I noticed this as part of the recent “Tribute” shows, which alternated between the new cast and the original casts - camera angles are extraordinarily “static” in the new MST3K. Basically, the show uses a flat, mid-distance, straight-on, highly-lit shot, which doesn’t vary from skit to skit. The Mike Years had a LOT more “atmosphere” both in lighting and unusual camera placement. Maybe Joel & co. are wanting to focus more on the skits and jokes, but the visual element was much more interesting in the older clips. Is this a necessity of using more green screen technology and COVID strictures, or is there another explanation for the lack of more varied camera shots? It’s especially noticeable with Mary Jo Pehl’s spots, which originally used lots of close-up “fish-eye” shots to great effect, whereas now the shots are all distant and fixed.
I believe that’s the answer, yes. They were working in smaller spaces, in small COVID bubbles, with fixed-angle green screen backgrounds. Some of that is also due to having a lower overall production budget because they didn’t have Netflix to help provide studio space and other resources.
COVID has been stated as a reason, but there’s also the matter of practical necessity. Unlike, the Best Brains days of the 90s, they currently do not own a studio space or have a set outside of the desk. They only had SIX weeks to shoot everything for the entire year. The 13 episodes, the shorts, Gizmoplex sequences, Kickstarter stuff, ads, etc. Keeping the camera and lighting fixed goes a long way towards keeping a production streamlined.
You’re focusing entirely on the Sci-Fi years. The first 7 years of the show mostly used a fixed camera, or very little camera movement. “mid-distance, straight-on, highly-lit” aptly describes the bulk of the Comedy Central seasons.
You seem to be picking out a small section of the original series and thinking of that as the norm, which it wasn’t.
Part of that atmosphere was due to the chronic headache Mike suffers from. The lower light at least allowed him to function most days.
Is that for real? Man, those must be some serious headaches!
Indeed. It’s discussed more in this thread:
Go back and watch the first seven years of the show again. There was far more camera movement than it seems: plenty of zoom in and outs, camera pans from side to side or to different places on the set, the famous Dutch angles used for Deep 13, etc. It occurred more in Season 1 and Season 2, and then tapered off a bit only to come roaring back once Joel left the show. Given that one of Joel’s “great” ideas was the TV Wheel with a static camera, it’s safe to say that he likes using a mid-distance, straight-on, highly-lit shot. Yes, probably the constraints of filming this season had something to do with the lack of variety in framing shots. But it shouldn’t have stopped them from using a zoom in to better show off a prop.
Also, Jeff Stonehouse was and is a GREAT cinematographer and what he brought to MST3K elevated the show to a higher level. I think it’s a shame that Joel doesn’t seem to appreciate the look of that era, as he’s made comments disparaging of the lighting.
on a recent interview or maybe livestream? Jonah mentioned directing the Mother Crabber skit and wanting to do cool zoom in’s and stuff like that, and how he had to resort to doing them in post.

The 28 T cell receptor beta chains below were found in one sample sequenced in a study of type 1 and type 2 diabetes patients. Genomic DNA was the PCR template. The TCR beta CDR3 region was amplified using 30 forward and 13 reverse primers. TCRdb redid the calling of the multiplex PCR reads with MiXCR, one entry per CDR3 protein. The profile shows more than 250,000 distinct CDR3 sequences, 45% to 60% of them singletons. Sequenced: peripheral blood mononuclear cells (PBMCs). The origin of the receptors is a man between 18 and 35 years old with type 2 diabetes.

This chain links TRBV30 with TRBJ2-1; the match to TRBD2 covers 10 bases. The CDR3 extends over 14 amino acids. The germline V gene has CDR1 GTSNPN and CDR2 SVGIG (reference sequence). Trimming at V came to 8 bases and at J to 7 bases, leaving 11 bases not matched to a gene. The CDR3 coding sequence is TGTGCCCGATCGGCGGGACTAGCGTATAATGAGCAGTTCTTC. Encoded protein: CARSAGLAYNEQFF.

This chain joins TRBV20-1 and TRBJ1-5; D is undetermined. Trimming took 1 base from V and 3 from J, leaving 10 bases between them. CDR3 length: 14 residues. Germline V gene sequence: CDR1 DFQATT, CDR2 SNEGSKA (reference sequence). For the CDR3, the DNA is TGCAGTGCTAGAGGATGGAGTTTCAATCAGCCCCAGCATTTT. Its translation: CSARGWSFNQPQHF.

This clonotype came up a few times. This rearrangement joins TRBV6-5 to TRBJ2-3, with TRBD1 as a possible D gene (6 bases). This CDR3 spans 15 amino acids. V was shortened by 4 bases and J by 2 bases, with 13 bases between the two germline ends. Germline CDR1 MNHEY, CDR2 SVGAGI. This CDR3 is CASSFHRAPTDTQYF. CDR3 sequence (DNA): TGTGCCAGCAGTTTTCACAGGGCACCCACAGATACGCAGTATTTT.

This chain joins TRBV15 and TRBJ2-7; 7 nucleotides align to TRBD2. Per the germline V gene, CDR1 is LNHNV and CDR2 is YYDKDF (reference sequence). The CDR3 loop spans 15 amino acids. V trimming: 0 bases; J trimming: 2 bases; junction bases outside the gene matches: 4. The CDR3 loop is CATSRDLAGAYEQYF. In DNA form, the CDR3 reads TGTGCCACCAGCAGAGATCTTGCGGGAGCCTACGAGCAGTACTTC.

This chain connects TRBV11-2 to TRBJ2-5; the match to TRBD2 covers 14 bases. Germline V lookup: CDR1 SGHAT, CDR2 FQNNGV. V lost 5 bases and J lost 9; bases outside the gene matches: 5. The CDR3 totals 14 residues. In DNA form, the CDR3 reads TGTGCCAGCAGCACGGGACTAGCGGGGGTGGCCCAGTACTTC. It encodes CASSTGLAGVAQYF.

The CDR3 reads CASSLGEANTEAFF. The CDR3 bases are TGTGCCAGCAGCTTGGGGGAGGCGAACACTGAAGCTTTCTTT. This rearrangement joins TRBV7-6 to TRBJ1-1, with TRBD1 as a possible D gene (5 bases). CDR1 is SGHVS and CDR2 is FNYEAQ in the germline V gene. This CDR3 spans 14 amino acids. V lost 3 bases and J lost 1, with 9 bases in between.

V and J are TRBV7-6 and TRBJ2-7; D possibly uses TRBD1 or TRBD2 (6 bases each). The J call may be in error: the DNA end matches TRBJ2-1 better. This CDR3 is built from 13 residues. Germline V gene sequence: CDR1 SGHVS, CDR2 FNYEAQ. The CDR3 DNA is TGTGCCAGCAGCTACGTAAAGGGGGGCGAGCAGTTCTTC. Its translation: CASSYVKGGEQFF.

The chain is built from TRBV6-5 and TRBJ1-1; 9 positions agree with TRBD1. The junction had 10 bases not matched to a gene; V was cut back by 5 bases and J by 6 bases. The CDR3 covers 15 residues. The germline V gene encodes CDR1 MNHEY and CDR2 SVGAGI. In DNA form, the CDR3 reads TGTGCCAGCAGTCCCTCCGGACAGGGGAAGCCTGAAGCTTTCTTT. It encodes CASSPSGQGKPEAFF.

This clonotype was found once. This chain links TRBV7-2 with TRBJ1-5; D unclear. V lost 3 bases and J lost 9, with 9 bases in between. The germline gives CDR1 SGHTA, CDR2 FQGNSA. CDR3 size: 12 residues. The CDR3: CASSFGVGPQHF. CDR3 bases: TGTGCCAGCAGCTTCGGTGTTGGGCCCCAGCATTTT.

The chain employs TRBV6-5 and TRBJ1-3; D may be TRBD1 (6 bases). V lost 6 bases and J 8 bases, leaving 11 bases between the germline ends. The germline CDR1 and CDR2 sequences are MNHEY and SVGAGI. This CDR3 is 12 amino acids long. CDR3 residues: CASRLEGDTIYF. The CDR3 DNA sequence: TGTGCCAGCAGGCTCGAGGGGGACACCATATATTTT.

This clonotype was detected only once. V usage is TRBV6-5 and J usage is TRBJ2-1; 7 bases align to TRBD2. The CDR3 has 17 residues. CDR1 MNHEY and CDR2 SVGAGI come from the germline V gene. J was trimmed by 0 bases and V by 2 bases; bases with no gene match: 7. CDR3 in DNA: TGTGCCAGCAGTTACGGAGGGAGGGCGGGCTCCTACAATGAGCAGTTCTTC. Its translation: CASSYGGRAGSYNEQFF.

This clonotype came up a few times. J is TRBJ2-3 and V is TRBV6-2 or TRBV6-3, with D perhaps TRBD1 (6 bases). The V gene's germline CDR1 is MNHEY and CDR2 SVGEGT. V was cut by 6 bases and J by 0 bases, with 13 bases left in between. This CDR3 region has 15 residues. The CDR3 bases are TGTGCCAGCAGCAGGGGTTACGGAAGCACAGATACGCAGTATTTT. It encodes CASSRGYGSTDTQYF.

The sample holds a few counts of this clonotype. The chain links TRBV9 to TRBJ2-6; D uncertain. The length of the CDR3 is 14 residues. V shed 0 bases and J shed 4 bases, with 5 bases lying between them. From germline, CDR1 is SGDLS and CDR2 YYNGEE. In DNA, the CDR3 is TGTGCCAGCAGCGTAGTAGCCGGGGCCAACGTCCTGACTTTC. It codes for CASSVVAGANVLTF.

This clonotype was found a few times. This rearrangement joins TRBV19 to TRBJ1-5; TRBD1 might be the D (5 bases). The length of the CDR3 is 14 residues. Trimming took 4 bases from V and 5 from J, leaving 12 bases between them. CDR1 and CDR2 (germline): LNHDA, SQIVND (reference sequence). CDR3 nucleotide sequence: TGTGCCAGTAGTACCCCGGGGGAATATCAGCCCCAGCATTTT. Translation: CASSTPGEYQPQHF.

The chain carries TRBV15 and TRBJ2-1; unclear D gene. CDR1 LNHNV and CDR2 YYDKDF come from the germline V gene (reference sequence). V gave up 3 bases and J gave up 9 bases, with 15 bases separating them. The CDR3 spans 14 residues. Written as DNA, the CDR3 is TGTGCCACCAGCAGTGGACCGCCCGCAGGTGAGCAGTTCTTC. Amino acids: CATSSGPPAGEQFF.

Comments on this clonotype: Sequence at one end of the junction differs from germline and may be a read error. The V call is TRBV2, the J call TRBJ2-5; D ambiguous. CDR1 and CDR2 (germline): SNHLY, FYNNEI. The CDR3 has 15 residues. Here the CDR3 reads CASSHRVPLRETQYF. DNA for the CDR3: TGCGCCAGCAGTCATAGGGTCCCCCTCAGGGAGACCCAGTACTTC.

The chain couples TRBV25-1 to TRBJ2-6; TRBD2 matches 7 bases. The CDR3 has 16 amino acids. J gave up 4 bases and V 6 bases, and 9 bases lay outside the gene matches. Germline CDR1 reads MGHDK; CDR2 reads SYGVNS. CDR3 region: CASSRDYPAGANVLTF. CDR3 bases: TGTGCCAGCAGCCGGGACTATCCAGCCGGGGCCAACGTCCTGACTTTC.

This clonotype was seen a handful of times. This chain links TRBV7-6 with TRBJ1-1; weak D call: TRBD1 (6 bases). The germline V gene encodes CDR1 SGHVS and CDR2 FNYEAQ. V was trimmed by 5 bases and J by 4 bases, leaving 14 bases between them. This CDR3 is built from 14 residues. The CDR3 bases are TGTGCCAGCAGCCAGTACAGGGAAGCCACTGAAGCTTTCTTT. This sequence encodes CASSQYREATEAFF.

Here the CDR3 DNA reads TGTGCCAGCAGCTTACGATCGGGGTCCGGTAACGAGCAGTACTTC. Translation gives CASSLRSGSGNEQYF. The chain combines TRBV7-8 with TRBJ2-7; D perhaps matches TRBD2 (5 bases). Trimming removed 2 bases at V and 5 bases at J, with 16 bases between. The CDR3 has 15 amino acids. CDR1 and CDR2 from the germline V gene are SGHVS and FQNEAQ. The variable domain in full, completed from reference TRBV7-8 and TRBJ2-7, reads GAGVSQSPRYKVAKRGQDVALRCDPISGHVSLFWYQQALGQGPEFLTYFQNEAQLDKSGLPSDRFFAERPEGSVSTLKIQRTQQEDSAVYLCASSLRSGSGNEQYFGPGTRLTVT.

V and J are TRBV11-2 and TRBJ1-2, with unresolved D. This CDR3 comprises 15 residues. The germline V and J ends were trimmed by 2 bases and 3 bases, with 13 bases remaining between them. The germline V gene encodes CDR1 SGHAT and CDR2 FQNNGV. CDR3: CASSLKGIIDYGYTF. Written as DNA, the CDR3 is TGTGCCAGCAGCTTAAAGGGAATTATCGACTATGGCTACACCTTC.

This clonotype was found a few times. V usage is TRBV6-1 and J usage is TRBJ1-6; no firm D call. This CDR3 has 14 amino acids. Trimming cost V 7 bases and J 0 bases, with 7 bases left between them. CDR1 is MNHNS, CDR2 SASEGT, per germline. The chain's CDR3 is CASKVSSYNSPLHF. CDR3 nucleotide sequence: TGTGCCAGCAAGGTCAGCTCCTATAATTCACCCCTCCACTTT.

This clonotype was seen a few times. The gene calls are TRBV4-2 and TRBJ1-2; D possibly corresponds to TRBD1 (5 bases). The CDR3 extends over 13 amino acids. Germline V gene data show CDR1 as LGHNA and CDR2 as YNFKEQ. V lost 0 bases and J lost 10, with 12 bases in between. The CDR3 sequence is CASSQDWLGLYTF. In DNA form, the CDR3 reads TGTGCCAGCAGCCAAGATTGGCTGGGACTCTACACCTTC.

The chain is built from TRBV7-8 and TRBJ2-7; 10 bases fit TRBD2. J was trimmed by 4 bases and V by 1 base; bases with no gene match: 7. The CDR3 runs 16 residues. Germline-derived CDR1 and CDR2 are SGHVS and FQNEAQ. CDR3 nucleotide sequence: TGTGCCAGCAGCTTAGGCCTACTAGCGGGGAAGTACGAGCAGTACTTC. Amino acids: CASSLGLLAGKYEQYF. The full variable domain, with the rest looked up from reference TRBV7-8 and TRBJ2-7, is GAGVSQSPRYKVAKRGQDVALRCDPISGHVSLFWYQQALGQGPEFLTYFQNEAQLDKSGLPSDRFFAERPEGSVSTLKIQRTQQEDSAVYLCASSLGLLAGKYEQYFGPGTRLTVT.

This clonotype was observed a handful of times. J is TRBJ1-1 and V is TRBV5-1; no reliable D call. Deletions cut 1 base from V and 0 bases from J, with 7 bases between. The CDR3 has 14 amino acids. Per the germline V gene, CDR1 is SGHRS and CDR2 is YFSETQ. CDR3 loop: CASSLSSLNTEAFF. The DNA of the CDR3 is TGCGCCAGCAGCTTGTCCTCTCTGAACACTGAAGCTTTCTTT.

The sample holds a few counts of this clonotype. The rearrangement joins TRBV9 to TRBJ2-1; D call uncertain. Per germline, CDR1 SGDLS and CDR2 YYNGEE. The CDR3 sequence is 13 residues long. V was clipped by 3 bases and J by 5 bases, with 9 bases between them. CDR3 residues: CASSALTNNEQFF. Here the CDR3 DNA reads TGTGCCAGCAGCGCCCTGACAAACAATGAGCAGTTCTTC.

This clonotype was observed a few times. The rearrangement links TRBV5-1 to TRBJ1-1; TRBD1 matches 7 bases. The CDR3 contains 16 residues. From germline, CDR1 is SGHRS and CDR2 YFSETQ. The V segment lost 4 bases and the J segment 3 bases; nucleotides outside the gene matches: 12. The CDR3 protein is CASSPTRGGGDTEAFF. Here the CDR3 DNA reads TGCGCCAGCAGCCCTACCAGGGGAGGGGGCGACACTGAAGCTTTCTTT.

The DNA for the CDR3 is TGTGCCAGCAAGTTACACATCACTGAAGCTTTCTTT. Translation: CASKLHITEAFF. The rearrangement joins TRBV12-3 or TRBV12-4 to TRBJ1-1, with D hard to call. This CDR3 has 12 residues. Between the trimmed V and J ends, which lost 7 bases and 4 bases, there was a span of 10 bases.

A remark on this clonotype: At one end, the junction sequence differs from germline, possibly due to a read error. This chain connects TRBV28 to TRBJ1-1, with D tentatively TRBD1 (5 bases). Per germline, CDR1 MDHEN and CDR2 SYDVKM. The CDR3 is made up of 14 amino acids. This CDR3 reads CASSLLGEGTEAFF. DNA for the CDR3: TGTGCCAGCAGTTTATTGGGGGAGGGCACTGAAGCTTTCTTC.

i believe they want to be able to do it, but couldn’t this year.
I’ve heard some other fans say that the fancier stylings we got with SciFi weren’t to their taste, either. They preferred the softer lit, lo-fi look of the earlier years because it seemed less like a regular comedy show and had a more DIY flavor. I’m kind of an agnostic about the whole thing. If the jokes, props, costumes, etc. are funny I hardly think about lights, angles, and distance at all. Except when they’re super-odd. Such as Joel’s stream of consciousness rant about TV characters becoming movies. And that was always more funny weird than funny ha-ha. Intentionally, I think…?
I remember them saying something about getting in a new camera guy and he was big on moving the camera around.
In hindsight I totally understand the necessity of the lighting change for Mike’s health, but at the time I was never a fan of the Sci-Fi lighting scheme or at times overly complicated angles. The constant Dutch angles in particular felt like '60s Batman to me, like trying to camp the show up for Sci-Fi for some reason. I don’t mind some fancy camerawork here and there, but I do prefer the show more brightly-lit. I definitely would like them to do more fun with camera angles in the future.
They could hire a Netherlander and really jazz up the place.
What a convenient characteristic for someone whose job it is to move a camera around! I wonder how they found him.
[lol, sorry, couldn’t resist]
I think the only thing I ever consciously noticed was the change in the background of the set and the door sequence. Otherwise, I didn’t really notice either and even when it was pointed out to me, I assumed that the darker lighting was meant to convey the fact that they didn’t necessarily have as good an energy source.
I think that compared to who they had doing it before, it was novel enough for BBI folks to mention it in interviews.
Yeah, I remember when Mike said that every so often they could afford to buy something new and so they’d feature it as much as possible. I think he said, “Once we got a new light and we were really proud of our new light. Look at our new light!” And then, in that same interview, he said that by season 20 he hoped they were making dinosaurs.